Expansion is a relatively simple affair. At some point after the construction of the AST, but before the compiler begins constructing its semantic understanding of the program, it will expand all syntax extensions.

This involves traversing the AST, locating syntax extension invocations and replacing them with their expansion.

Once the compiler has run a syntax extension, it expects the result to be parsable as one of a limited set of syntax elements, based on context. For example, if you invoke a syntax extension at module scope, the compiler will parse the result into an AST node that represents an item. If you invoke a syntax extension in expression position, the compiler will parse the result into an expression AST node.

In fact, it can turn a syntax extension result into any of the following:

  • an expression,
  • a pattern,
  • a type,
  • zero or more items, or
  • zero or more statements.

In other words, where you can invoke a syntax extension determines what its result will be interpreted as.

The compiler will take this AST node and completely replace the syntax extension's invocation node with the output node. This is a structural operation, not a textual one!

For example, consider the following:

let eight = 2 * four!();

We can visualize this partial AST as follows:

│ Let         │
│ name: eight │   ┌─────────┐
│ init: ◌     │╶─╴│ BinOp   │
└─────────────┘   │ op: Mul │
                ┌╴│ lhs: ◌  │
     ┌────────┐ │ │ rhs: ◌  │╶┐ ┌────────────┐
     │ LitInt │╶┘ └─────────┘ └╴│ Macro      │
     │ val: 2 │                 │ name: four │
     └────────┘                 │ body: ()   │

From context, four!() must expand to an expression (the initializer can only be an expression). Thus, whatever the actual expansion is, it will be interpreted as a complete expression. In this case, we will assume four! is defined such that it expands to the expression 1 + 3. As a result, expanding this invocation will result in the AST changing to:

│ Let         │
│ name: eight │   ┌─────────┐
│ init: ◌     │╶─╴│ BinOp   │
└─────────────┘   │ op: Mul │
                ┌╴│ lhs: ◌  │
     ┌────────┐ │ │ rhs: ◌  │╶┐ ┌─────────┐
     │ LitInt │╶┘ └─────────┘ └╴│ BinOp   │
     │ val: 2 │                 │ op: Add │
     └────────┘               ┌╴│ lhs: ◌  │
                   ┌────────┐ │ │ rhs: ◌  │╶┐ ┌────────┐
                   │ LitInt │╶┘ └─────────┘ └╴│ LitInt │
                   │ val: 1 │                 │ val: 3 │
                   └────────┘                 └────────┘

This can be written out like so:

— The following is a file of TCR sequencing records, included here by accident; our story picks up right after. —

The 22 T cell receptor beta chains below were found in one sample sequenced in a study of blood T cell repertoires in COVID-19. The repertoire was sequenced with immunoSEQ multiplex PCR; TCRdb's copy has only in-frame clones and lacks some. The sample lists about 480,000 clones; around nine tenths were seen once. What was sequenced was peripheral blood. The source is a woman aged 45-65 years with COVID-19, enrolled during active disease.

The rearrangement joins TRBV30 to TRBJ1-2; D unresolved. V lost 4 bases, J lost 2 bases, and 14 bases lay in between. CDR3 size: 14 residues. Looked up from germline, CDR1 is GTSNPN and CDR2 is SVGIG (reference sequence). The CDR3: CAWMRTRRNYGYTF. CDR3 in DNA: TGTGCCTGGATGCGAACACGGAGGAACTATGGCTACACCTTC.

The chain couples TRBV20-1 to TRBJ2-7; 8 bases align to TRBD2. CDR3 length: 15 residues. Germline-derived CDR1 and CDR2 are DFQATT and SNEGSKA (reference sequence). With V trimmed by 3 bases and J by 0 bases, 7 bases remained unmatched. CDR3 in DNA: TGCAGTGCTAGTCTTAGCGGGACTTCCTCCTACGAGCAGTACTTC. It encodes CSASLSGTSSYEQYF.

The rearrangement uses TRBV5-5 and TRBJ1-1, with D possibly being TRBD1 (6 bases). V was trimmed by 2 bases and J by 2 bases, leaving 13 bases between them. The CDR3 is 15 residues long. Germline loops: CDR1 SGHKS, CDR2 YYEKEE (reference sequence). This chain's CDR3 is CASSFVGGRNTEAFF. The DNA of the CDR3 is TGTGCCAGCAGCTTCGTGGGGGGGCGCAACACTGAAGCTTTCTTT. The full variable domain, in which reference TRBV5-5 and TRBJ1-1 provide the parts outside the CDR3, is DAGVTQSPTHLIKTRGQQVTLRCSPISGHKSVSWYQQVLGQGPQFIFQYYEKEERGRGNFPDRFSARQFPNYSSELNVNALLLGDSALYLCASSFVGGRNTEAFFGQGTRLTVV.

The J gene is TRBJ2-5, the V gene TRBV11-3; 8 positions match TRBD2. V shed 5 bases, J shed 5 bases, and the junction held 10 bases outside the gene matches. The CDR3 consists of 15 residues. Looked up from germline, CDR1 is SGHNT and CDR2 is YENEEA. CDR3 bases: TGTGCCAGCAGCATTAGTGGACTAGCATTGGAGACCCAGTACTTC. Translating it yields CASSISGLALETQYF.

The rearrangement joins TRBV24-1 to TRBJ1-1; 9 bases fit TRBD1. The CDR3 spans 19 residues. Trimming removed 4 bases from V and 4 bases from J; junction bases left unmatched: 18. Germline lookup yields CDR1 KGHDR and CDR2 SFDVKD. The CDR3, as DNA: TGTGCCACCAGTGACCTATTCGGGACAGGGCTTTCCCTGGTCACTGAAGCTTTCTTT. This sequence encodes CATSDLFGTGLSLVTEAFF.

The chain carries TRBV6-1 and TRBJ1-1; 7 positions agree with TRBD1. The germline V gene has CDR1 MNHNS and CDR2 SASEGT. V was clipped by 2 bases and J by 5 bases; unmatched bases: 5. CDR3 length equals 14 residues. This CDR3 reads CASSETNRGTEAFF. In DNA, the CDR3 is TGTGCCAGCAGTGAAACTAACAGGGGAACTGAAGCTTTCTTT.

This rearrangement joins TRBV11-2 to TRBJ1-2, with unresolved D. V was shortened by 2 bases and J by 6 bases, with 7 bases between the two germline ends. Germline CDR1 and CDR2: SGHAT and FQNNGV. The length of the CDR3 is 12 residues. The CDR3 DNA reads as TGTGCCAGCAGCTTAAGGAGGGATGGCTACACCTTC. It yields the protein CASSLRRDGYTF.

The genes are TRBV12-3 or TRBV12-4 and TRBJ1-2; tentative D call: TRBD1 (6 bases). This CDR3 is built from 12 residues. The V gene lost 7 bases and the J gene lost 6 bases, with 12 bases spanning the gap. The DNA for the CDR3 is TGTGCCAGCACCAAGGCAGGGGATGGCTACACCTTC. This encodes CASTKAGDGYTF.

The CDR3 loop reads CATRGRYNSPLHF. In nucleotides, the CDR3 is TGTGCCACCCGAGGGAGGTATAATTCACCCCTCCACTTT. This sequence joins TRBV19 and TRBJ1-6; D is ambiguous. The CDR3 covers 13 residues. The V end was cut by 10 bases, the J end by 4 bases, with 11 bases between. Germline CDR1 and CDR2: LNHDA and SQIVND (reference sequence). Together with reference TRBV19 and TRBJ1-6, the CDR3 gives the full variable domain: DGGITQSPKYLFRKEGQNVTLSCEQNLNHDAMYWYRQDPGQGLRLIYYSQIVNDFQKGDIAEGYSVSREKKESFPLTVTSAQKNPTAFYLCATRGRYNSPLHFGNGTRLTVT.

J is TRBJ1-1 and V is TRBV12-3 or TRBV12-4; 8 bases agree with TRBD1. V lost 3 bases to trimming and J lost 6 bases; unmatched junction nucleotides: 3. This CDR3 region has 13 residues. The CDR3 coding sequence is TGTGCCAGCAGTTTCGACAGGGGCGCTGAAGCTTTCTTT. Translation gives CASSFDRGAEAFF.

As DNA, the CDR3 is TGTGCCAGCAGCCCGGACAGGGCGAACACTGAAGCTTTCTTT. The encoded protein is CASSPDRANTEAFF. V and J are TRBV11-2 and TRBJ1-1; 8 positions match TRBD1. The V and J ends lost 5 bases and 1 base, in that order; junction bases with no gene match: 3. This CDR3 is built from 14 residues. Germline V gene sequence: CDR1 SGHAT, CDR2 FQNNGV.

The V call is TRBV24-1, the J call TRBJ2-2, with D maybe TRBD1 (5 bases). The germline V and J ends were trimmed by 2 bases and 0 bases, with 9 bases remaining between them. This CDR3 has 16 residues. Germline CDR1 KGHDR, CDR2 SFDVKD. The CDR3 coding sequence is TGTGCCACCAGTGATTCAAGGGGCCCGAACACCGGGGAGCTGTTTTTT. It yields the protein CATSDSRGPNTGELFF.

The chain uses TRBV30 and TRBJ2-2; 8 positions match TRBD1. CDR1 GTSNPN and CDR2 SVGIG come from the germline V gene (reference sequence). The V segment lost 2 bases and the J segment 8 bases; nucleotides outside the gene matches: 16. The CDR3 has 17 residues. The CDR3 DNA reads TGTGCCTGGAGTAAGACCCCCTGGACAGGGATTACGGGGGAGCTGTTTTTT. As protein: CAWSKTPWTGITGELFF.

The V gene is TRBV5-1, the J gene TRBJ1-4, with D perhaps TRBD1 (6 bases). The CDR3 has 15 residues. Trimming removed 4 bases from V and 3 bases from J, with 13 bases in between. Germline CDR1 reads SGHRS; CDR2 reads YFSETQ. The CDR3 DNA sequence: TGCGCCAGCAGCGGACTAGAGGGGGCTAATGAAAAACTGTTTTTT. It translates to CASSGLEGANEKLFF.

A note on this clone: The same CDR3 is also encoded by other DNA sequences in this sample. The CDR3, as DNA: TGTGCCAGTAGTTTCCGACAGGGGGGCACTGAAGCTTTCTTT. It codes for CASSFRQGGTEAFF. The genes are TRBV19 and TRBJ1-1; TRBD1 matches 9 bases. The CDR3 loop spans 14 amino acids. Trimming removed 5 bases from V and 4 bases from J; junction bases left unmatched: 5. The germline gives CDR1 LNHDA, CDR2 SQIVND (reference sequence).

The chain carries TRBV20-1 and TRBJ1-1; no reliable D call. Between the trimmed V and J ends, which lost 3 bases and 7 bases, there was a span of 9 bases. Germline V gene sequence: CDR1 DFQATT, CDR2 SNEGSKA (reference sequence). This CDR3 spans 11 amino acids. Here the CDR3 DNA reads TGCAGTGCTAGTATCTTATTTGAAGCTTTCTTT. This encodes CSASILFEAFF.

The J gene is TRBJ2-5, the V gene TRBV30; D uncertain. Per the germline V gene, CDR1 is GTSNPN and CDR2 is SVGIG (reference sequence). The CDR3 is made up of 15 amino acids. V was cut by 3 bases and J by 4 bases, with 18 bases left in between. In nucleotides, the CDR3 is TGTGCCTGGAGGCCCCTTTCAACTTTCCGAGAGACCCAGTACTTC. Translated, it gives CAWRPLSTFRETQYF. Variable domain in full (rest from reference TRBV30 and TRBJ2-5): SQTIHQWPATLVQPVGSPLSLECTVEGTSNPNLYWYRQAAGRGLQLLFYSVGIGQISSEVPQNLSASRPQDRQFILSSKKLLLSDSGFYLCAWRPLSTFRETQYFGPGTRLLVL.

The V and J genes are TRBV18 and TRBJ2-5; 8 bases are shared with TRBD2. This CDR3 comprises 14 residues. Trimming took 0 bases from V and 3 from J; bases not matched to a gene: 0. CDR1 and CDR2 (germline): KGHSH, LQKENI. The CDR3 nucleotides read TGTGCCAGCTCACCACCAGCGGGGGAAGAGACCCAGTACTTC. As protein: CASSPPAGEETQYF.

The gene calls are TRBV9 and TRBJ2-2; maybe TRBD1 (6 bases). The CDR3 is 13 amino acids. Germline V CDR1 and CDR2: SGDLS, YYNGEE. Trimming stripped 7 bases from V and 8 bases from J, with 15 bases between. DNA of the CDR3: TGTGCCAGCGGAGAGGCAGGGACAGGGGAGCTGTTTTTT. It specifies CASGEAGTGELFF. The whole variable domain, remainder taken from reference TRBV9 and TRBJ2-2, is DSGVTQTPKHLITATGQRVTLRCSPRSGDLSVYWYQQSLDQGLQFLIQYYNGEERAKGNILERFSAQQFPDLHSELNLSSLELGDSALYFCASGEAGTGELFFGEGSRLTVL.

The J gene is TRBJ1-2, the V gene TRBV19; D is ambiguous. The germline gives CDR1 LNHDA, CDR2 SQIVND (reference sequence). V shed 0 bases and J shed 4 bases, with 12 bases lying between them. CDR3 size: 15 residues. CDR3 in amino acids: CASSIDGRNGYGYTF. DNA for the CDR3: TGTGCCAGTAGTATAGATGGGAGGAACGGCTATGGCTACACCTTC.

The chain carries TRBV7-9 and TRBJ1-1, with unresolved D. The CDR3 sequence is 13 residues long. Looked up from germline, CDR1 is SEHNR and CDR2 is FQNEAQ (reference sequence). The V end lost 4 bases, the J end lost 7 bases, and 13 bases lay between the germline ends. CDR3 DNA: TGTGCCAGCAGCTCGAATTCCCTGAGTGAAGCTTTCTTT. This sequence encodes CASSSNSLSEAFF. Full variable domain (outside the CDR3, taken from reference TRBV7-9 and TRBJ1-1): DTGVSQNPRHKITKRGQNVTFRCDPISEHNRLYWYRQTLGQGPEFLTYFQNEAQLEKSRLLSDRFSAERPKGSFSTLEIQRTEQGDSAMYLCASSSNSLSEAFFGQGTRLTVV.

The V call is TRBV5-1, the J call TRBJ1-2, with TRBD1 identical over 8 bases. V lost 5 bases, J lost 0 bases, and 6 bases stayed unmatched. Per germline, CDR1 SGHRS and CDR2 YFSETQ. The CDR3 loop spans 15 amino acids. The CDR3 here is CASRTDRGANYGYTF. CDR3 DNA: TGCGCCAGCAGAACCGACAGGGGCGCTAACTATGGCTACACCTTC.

let eight = 2 * (1 + 3);

Note that we added parentheses despite them not being in the expansion. Remember that the compiler always treats the expansion of a syntax extension as a complete AST node, not as a mere sequence of tokens. To put it another way, even if you don't explicitly wrap a complex expression in parentheses, there is no way for the compiler to "misinterpret" the result, or change the order of evaluation.

It is important to understand that syntax extension expansions are treated as AST nodes, as this design has two further implications:

  • In addition to there being a limited number of invocation positions, syntax extension can only expand to the kind of AST node the parser expects at that position.
  • As a consequence of the above, syntax extension absolutely cannot expand to incomplete or syntactically invalid constructs.

There is one further thing to note about expansion: what happens when a syntax extension expands to something that contains another syntax extension invocation. For example, consider an alternative definition of four!; what happens if it expands to 1 + three!()?

let x = four!();

Expands to:

let x = 1 + three!();

This is resolved by the compiler checking the result of expansions for additional syntax extension invocations, and expanding them. Thus, a second expansion step turns the above into:

let x = 1 + 3;

The takeaway here is that expansion happens in "passes"; as many as is needed to completely expand all invocations.

Well, not quite. In fact, the compiler imposes an upper limit on the number of such recursive passes it is willing to run before giving up. This is known as the syntax extension recursion limit and defaults to 128. If the 128th expansion contains a syntax extension invocation, the compiler will abort with an error indicating that the recursion limit was exceeded.

This limit can be raised using the #![recursion_limit="…"] attribute, though it must be done crate-wide. Generally, it is recommended to try and keep syntax extension below this limit wherever possible as it may impact compilation times.